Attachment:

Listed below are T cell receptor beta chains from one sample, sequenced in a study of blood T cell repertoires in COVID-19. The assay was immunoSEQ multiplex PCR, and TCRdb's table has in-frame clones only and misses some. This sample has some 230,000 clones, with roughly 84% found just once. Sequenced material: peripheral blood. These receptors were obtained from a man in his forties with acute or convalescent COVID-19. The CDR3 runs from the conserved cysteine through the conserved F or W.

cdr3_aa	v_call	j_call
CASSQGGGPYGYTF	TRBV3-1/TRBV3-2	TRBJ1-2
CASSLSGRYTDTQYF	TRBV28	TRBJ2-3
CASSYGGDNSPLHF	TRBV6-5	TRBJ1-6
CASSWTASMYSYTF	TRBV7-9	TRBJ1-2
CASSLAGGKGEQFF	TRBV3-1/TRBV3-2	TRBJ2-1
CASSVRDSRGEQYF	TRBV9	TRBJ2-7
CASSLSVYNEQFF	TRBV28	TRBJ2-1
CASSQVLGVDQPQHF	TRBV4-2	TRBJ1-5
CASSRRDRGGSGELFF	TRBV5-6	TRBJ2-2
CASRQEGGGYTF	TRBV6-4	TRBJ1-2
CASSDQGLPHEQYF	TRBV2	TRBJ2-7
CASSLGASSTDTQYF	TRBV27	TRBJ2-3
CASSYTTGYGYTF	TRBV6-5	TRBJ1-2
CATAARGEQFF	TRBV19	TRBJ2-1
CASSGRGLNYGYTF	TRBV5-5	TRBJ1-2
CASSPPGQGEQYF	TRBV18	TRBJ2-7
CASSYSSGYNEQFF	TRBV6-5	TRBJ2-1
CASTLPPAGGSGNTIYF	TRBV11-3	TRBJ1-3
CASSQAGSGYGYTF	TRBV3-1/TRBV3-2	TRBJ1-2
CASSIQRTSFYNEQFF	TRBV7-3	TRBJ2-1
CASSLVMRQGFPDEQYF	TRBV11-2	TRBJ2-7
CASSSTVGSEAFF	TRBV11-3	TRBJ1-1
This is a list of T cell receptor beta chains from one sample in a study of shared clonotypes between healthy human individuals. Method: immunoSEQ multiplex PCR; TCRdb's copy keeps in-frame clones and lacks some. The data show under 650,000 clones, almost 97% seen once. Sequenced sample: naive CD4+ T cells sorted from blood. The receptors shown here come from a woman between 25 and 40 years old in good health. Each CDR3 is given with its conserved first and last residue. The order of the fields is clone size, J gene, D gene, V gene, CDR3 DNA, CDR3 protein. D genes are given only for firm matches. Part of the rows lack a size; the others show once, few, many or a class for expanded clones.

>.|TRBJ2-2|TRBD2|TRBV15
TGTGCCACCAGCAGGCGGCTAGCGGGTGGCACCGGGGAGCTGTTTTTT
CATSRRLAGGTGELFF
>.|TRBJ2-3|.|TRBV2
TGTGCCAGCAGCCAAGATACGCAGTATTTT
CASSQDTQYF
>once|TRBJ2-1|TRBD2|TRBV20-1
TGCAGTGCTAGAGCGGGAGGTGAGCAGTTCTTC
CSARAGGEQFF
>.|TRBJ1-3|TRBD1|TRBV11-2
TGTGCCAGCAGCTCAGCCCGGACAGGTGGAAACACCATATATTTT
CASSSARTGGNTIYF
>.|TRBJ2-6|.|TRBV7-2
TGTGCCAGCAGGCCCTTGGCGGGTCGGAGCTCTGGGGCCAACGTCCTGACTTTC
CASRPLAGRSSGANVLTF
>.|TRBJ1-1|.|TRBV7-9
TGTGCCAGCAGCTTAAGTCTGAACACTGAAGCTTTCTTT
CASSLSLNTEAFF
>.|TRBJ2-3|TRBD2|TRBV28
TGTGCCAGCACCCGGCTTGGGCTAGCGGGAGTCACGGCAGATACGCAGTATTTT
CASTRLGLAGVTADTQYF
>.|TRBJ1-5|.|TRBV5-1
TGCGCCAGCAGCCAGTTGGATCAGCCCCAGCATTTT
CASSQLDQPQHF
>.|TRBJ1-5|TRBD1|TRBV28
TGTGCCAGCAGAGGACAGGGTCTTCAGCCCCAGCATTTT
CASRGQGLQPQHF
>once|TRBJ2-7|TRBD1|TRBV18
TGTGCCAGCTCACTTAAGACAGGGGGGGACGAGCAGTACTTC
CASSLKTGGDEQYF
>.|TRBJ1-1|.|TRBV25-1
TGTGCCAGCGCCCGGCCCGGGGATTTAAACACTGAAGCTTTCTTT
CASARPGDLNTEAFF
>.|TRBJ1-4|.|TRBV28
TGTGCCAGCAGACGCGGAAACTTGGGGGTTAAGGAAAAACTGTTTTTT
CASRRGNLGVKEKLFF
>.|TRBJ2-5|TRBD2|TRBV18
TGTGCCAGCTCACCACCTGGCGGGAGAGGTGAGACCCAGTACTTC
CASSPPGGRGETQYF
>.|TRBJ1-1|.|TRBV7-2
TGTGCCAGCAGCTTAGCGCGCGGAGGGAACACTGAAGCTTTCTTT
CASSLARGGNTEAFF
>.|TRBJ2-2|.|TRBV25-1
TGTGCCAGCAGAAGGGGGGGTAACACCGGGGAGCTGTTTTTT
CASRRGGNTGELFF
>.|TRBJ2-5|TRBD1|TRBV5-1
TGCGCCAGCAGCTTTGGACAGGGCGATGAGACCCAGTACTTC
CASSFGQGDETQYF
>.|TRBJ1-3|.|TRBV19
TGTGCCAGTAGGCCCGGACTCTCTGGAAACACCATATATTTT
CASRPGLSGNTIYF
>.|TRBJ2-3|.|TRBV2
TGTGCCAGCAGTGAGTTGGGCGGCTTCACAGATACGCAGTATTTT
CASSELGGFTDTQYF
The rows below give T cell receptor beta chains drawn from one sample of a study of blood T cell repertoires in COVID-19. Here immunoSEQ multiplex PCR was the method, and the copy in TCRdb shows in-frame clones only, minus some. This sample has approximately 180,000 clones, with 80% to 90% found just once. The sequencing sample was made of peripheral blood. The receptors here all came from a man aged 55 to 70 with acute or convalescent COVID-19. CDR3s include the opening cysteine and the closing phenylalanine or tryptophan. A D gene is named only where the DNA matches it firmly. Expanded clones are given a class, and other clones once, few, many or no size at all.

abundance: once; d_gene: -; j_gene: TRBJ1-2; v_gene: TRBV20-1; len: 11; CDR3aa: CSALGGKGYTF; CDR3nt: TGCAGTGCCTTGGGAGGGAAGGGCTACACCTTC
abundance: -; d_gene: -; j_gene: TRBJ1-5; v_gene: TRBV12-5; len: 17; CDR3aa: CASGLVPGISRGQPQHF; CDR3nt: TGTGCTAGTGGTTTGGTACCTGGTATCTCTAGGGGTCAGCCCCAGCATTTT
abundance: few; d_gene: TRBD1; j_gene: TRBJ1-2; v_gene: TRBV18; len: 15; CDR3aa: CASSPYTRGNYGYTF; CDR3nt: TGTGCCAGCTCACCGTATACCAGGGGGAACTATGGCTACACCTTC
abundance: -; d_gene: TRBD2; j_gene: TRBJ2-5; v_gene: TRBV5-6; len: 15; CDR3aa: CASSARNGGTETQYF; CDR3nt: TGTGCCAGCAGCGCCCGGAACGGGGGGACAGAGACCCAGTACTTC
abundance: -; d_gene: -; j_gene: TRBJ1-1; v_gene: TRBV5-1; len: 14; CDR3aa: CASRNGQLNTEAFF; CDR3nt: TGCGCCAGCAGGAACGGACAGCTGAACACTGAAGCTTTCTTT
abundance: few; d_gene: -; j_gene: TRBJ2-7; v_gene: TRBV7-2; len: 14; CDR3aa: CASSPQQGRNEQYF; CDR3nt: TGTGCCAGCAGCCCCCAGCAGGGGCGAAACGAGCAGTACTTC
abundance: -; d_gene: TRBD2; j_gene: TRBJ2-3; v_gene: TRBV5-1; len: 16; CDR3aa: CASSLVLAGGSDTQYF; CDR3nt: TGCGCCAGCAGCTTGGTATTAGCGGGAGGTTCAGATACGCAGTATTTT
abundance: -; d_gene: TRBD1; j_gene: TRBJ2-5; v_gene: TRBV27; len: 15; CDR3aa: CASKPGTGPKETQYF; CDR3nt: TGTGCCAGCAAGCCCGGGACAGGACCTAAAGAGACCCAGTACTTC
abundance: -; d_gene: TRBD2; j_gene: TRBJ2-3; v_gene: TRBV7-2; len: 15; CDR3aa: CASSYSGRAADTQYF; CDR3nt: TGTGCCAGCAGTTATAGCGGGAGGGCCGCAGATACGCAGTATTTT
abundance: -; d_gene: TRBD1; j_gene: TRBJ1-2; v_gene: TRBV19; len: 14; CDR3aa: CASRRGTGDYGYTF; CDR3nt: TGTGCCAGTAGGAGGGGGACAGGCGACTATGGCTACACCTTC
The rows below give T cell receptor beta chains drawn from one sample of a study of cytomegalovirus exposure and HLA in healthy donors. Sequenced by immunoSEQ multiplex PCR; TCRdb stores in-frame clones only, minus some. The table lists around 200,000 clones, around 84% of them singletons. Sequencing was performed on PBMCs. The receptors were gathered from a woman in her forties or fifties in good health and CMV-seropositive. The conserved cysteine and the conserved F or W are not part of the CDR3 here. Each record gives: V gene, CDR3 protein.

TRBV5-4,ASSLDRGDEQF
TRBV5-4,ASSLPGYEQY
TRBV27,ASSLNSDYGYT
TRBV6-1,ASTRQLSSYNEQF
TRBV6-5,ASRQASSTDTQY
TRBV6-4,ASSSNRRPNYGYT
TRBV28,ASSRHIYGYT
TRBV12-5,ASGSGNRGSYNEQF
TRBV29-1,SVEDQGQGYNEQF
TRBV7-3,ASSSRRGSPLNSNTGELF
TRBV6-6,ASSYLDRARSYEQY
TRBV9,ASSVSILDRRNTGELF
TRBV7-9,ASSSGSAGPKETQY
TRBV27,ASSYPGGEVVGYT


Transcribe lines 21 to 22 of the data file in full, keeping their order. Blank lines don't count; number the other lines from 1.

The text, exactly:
CASSQAGSGYGYTF	TRBV3-1/TRBV3-2	TRBJ1-2
CASSIQRTSFYNEQFF	TRBV7-3	TRBJ2-1